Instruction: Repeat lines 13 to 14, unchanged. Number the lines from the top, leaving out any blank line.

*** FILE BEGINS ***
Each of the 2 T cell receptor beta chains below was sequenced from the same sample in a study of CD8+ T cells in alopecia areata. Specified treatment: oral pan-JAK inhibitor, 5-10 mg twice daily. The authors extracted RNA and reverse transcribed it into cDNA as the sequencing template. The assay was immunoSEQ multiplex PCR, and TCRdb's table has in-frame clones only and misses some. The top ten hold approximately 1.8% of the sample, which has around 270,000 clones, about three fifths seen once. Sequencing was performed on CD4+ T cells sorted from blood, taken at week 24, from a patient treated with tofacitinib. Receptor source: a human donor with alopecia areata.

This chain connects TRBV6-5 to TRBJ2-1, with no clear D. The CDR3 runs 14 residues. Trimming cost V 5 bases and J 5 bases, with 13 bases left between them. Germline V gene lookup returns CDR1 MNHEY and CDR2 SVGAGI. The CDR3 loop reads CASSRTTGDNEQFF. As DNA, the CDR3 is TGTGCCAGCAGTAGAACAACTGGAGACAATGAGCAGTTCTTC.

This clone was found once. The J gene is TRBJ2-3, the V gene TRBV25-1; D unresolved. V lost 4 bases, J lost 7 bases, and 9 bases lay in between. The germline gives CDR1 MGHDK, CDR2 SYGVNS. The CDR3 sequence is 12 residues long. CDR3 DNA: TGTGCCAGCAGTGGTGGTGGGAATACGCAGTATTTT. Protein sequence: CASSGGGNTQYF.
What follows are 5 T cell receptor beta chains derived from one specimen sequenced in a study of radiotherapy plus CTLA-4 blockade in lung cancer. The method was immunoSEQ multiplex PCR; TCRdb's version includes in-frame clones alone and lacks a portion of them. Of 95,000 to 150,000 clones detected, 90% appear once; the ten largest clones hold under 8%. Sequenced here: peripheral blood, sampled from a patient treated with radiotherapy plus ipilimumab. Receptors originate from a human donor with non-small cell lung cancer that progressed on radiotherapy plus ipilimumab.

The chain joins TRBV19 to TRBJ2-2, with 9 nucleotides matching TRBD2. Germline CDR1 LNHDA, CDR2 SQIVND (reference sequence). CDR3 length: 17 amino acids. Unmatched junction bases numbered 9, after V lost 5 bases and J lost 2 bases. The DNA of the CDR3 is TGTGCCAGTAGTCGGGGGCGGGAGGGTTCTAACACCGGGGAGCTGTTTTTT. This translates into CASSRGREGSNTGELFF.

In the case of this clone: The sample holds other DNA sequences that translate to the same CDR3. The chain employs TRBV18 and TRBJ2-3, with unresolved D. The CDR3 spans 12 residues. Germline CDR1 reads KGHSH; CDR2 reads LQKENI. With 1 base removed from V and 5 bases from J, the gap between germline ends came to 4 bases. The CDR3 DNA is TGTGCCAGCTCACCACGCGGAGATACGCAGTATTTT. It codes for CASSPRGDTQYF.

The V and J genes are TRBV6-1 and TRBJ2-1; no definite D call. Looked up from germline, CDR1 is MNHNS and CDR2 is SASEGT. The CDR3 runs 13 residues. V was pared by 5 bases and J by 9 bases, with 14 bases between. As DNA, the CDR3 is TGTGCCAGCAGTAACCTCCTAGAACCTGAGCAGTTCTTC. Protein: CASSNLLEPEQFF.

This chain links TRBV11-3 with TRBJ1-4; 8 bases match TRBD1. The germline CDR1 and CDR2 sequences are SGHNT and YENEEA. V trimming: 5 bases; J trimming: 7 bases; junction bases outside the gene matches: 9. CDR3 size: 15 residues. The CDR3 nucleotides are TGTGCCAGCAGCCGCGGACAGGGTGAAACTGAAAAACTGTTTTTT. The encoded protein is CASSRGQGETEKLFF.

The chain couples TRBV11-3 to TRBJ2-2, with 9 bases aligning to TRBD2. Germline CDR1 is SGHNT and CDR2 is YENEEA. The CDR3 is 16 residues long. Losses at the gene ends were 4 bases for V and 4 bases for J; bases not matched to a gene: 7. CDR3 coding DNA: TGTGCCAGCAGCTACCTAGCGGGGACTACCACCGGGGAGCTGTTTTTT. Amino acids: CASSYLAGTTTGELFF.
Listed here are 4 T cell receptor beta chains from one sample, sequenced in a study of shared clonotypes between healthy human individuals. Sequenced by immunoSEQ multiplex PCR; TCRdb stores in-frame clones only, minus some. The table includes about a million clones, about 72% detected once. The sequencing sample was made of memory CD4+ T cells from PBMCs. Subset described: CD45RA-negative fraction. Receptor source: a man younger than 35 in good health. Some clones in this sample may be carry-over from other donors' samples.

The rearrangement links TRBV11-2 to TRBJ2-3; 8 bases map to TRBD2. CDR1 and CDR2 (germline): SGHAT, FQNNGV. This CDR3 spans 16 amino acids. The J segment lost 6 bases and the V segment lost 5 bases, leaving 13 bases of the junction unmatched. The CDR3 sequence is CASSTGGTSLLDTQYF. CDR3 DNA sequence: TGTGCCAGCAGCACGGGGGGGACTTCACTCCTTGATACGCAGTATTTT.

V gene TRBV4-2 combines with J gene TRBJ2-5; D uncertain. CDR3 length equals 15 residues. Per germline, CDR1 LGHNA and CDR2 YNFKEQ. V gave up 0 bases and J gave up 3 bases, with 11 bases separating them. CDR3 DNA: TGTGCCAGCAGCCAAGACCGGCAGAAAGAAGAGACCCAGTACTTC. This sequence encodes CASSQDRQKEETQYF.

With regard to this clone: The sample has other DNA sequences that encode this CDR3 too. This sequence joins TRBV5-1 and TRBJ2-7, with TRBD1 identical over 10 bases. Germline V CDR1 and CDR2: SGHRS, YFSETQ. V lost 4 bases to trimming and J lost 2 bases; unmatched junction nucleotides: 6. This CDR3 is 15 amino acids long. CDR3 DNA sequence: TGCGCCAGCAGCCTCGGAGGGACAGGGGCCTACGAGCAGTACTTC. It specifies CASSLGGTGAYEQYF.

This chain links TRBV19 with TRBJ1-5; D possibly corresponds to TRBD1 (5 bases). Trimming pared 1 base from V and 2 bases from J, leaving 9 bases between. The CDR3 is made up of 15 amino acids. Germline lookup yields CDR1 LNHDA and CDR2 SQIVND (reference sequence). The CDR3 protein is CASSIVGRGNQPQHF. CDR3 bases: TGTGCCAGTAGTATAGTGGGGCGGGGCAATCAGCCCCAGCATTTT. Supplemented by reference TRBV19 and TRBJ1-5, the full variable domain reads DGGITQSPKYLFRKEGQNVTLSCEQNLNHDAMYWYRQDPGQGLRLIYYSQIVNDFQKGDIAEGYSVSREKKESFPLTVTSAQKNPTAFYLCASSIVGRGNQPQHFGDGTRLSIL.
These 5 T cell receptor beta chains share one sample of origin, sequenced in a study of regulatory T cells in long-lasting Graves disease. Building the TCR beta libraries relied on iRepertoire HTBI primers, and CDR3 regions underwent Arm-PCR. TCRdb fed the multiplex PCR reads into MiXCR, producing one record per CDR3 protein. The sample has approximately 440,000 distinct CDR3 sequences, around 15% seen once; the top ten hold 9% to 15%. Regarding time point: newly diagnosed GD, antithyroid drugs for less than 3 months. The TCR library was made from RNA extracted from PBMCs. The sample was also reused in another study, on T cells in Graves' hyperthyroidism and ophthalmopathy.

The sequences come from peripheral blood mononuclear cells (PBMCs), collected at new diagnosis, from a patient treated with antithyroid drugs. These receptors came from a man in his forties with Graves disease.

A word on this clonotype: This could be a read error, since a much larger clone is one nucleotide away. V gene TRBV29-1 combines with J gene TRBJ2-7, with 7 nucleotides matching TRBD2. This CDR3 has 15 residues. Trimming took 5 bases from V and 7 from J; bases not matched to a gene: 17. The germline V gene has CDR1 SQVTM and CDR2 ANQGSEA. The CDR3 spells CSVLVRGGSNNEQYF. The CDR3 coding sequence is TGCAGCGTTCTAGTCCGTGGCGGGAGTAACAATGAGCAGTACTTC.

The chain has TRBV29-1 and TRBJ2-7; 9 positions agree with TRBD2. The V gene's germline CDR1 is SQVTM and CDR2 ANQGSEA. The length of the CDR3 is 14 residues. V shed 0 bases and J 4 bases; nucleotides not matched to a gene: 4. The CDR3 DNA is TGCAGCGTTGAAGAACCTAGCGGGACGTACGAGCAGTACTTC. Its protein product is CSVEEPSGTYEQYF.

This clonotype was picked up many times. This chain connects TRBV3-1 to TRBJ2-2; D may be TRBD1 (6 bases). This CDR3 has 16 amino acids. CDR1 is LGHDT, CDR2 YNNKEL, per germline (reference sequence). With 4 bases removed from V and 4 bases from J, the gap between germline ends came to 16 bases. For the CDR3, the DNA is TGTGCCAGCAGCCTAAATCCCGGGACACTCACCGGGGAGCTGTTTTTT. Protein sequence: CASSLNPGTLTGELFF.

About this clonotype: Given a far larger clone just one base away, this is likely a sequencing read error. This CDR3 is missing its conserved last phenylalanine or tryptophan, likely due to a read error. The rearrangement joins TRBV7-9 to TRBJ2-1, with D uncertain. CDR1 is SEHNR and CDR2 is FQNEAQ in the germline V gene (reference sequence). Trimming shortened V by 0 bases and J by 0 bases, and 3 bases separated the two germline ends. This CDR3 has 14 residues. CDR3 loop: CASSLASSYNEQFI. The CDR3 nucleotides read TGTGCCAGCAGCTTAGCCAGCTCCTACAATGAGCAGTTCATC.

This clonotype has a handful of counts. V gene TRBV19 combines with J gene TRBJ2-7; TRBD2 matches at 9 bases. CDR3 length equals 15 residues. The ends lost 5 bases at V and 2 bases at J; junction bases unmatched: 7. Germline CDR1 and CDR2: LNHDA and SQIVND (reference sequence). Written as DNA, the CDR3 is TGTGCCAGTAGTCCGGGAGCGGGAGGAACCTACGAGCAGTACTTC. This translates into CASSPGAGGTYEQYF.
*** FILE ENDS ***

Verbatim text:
With regard to this clone: The sample has other DNA sequences that encode this CDR3 too. This sequence joins TRBV5-1 and TRBJ2-7, with TRBD1 identical over 10 bases. Germline V CDR1 and CDR2: SGHRS, YFSETQ. V lost 4 bases to trimming and J lost 2 bases; unmatched junction nucleotides: 6. This CDR3 is 15 amino acids long. CDR3 DNA sequence: TGCGCCAGCAGCCTCGGAGGGACAGGGGCCTACGAGCAGTACTTC. It specifies CASSLGGTGAYEQYF.

This chain links TRBV19 with TRBJ1-5; D possibly corresponds to TRBD1 (5 bases). Trimming pared 1 base from V and 2 bases from J, leaving 9 bases between. The CDR3 is made up of 15 amino acids. Germline lookup yields CDR1 LNHDA and CDR2 SQIVND (reference sequence). The CDR3 protein is CASSIVGRGNQPQHF. CDR3 bases: TGTGCCAGTAGTATAGTGGGGCGGGGCAATCAGCCCCAGCATTTT. Supplemented by reference TRBV19 and TRBJ1-5, the full variable domain reads DGGITQSPKYLFRKEGQNVTLSCEQNLNHDAMYWYRQDPGQGLRLIYYSQIVNDFQKGDIAEGYSVSREKKESFPLTVTSAQKNPTAFYLCASSIVGRGNQPQHFGDGTRLSIL.